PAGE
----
Imagine that you’re an awesome flower arranger.  Your bouquets are exquisite.  Their beauty is unmatched.  You decide to take a risk and open your own flower shop.  Your confidence is high.  After all, your flower arrangements are incredible.  Customers will come from miles around to buy your arrangements.

A few weeks into the process of opening your new shop, you discover that flower shops don’t run on flower arrangements alone.  There are building leases to negotiate, furniture and fixtures to procure, point-of-sale systems to deploy, website interfaces to create (if you’d like to receive orders from some of the national flower delivery services), suppliers to line up, insurance coverage to purchase, merchant account services (if you plan to take credit cards), and payroll systems (for the one or two part-time employees you’ll be hiring, just for starters).

You’ll need to connect your talent with the talents of a wide array of other people, just to open your shop.

It’s the same thing in a larger company.  Your ability to build trusting relationships across your company, and across your industry, will have more to do with your long-term success than individual talent.  Creating a reservoir of trust with talented people, and relying on them, just as you’d rely on yourself, is critical to your success…and theirs.

Your talent, alone, won’t be enough.  Enough for what?  Enough to accomplish whatever your definition of success is.


Last week, I had an employee come in and tell me how something is unacceptable.  The details of the thing that was unacceptable aren’t important.  As I sat there, considering how to best respond to this “unacceptable” situation, I wondered if the employee knew what she had done by using that word to start the discussion.

Merely stating that something is unacceptable, without offering up potential solutions, isn’t helpful.  The recipient of the news (in this case, the manager) is placed in a position of having to extract additional information, and then determine if there are any acceptable alternatives.  Of course, since one situation has already been deemed unacceptable, it’s quite possible that one or more of the alternatives may be similarly unacceptable.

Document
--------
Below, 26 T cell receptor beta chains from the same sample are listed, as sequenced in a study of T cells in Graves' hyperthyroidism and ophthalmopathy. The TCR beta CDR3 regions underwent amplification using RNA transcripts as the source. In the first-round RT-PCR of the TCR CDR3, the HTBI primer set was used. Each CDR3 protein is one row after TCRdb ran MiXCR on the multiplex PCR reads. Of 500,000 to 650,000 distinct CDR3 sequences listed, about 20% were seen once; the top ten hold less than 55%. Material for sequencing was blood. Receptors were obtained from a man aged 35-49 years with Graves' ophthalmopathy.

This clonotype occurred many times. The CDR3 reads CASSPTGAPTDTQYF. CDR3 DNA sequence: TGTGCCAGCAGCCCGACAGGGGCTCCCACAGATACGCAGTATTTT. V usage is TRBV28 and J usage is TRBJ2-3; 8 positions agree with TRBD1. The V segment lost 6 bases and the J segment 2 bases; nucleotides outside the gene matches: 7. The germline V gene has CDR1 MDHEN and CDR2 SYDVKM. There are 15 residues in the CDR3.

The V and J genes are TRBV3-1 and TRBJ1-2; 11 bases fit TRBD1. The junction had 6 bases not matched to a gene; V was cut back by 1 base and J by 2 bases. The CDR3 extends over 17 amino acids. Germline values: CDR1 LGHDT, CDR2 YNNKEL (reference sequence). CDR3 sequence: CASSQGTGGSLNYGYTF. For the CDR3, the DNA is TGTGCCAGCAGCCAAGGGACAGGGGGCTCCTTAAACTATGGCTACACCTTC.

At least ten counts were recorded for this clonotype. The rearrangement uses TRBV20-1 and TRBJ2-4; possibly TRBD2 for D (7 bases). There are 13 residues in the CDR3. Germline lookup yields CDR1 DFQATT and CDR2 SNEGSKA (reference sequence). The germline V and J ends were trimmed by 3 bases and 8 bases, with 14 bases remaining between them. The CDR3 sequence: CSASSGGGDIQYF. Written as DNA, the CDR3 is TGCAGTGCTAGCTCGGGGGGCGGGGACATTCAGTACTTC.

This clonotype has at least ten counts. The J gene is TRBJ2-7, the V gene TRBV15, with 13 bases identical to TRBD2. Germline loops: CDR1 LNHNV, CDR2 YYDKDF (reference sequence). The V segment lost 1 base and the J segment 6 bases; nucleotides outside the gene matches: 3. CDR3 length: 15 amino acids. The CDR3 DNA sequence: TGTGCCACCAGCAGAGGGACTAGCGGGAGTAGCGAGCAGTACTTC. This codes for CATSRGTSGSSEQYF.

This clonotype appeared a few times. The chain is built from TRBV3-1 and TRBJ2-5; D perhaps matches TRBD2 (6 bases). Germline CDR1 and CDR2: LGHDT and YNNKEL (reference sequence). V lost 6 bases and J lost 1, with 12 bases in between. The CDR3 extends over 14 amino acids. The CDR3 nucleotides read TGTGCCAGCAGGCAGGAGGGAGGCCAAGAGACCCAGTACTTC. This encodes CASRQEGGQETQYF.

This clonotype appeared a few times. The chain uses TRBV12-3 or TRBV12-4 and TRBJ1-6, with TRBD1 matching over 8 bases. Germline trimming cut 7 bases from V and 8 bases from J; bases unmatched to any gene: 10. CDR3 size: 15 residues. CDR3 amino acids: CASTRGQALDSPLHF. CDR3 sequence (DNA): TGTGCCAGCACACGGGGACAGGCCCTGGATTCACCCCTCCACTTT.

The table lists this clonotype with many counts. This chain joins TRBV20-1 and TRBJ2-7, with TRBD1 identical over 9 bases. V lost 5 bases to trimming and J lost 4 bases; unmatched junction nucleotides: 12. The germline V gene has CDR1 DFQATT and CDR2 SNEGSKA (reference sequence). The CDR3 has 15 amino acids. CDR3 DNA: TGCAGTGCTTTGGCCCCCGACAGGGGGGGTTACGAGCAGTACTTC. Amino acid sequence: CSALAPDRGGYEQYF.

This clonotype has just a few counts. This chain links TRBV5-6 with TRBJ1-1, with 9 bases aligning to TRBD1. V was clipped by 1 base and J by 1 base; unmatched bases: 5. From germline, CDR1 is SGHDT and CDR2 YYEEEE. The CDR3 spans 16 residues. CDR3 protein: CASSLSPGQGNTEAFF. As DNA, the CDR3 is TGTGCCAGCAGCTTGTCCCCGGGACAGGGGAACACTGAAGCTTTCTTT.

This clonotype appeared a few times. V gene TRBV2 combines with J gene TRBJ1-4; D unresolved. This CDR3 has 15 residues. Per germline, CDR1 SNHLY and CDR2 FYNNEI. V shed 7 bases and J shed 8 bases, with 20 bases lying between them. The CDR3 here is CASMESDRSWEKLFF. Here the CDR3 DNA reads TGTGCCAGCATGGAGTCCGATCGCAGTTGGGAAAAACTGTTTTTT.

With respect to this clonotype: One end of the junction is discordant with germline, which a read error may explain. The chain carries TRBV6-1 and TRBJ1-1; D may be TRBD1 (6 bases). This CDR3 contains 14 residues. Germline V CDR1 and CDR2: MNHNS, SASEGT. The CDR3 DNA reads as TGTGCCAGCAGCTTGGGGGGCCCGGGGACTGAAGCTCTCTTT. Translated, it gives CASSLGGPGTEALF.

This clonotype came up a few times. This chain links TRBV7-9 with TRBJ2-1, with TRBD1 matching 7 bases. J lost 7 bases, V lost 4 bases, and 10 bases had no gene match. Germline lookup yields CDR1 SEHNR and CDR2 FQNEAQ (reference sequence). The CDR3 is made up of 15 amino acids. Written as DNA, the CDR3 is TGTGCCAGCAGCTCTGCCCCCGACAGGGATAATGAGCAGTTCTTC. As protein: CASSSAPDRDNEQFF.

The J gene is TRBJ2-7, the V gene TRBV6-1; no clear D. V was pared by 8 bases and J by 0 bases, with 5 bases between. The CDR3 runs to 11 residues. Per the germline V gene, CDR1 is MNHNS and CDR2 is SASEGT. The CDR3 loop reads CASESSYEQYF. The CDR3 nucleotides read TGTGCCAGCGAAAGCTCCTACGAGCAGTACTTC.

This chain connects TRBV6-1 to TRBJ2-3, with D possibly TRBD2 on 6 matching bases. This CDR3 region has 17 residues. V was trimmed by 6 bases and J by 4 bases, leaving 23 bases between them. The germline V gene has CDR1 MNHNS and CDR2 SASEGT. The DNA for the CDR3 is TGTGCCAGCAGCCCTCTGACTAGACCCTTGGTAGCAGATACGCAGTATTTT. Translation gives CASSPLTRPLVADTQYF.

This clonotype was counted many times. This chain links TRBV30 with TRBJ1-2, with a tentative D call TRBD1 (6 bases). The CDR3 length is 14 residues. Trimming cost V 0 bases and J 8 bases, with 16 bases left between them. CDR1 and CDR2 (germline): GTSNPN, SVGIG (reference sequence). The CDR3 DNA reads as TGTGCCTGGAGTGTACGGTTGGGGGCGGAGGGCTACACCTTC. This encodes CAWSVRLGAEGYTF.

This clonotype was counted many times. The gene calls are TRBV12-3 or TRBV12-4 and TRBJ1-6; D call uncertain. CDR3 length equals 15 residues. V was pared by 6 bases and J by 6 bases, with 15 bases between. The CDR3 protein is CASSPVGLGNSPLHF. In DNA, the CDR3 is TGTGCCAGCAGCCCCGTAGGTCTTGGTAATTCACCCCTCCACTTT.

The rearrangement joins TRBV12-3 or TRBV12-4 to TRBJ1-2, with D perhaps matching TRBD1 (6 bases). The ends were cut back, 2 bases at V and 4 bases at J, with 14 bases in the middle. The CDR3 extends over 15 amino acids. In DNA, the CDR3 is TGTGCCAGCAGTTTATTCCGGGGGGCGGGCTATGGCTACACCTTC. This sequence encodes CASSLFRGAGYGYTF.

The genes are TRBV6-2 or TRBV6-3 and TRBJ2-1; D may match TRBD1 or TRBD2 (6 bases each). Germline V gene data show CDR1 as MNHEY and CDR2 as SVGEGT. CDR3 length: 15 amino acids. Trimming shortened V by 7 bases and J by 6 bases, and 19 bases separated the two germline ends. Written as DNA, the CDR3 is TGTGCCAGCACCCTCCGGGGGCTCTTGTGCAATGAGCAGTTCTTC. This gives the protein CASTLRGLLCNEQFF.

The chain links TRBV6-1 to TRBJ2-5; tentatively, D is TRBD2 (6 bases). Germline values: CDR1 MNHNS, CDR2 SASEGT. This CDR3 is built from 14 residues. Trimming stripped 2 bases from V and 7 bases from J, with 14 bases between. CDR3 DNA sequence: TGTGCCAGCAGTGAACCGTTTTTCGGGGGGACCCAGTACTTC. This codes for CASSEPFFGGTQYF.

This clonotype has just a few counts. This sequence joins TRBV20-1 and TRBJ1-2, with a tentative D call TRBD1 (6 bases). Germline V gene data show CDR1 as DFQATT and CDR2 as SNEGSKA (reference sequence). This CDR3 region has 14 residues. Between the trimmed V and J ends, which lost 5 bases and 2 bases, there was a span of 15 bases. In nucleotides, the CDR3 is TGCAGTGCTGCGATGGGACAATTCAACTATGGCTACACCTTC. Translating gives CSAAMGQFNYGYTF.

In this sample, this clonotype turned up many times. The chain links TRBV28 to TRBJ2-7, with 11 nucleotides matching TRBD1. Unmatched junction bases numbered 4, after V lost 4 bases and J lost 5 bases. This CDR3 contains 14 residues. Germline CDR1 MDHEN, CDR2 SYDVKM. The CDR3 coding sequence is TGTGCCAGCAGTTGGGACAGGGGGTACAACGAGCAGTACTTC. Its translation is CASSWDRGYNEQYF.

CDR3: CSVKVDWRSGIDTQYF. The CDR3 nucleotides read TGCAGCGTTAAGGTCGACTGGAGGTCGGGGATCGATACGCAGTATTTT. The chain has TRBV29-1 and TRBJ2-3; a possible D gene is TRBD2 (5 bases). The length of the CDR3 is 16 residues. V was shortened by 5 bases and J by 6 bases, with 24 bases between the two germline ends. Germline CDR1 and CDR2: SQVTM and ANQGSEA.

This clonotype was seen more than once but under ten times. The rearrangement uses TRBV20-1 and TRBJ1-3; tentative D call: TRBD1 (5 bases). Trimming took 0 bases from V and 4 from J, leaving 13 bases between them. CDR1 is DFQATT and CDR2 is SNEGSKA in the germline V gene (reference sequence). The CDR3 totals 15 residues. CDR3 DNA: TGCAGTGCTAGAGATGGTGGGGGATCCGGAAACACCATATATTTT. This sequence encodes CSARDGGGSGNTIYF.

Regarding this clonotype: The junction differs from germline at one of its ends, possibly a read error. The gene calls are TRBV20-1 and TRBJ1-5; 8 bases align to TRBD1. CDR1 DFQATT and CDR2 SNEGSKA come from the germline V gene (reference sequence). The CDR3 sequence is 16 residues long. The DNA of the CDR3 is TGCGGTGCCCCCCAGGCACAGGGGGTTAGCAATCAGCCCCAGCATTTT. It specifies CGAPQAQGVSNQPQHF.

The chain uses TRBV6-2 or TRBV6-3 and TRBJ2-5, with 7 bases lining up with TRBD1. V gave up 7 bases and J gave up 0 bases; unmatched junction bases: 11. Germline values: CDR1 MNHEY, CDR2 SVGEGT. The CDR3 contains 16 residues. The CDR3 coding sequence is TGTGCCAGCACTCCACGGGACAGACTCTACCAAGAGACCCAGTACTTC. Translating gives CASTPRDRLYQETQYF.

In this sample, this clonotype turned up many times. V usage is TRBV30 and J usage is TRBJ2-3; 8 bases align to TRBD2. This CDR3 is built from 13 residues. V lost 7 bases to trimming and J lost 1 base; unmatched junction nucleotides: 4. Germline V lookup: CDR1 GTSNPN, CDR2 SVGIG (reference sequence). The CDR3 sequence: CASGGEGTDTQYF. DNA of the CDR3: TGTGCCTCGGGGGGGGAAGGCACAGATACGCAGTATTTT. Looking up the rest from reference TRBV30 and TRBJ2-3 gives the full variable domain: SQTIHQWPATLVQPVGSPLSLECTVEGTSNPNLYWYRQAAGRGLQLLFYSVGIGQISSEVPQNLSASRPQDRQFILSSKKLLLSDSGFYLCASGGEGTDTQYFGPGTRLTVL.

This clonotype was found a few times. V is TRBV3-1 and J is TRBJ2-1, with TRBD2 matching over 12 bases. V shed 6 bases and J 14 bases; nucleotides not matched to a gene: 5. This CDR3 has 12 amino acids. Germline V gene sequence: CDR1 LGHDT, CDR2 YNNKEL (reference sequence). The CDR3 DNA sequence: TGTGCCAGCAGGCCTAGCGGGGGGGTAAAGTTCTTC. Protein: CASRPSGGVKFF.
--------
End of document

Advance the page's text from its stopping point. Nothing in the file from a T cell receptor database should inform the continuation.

It goes even deeper than that.  By starting the conversation in a deep hole of unacceptability, the potential for finding an alternative that is not just acceptable, but ideal, is very low.  In other words, finding an ideal solution is probably not going to be the goal.  Rather, it will be to find something that is at best “not unacceptable.”

There’s a mindset at play in the person who chooses to use words like “unacceptable” on a regular basis.  That mindset is focused on off-loading responsibility for finding solutions to someone else.  It is focused on creating short-term impact at the expense of a longer-term environment for success and collaboration.

It’s true that some things in life are unacceptable to us.  When these situations arise, we have an opportunity to express this from the perspective of trying to find a more ideal solution.  If your manager or co-worker holds the keys to an “unacceptable” situation, describe it with words like “challenging,” “difficult,” or possibly use the situation as a pivot point to what you see as more ideal alternatives.  Bring an understanding of the pro’s and con’s of your alternatives to the discussion.

Building collaboration is much easier when we seek ideal solutions together, rather than merely working independently to avoid the unacceptable.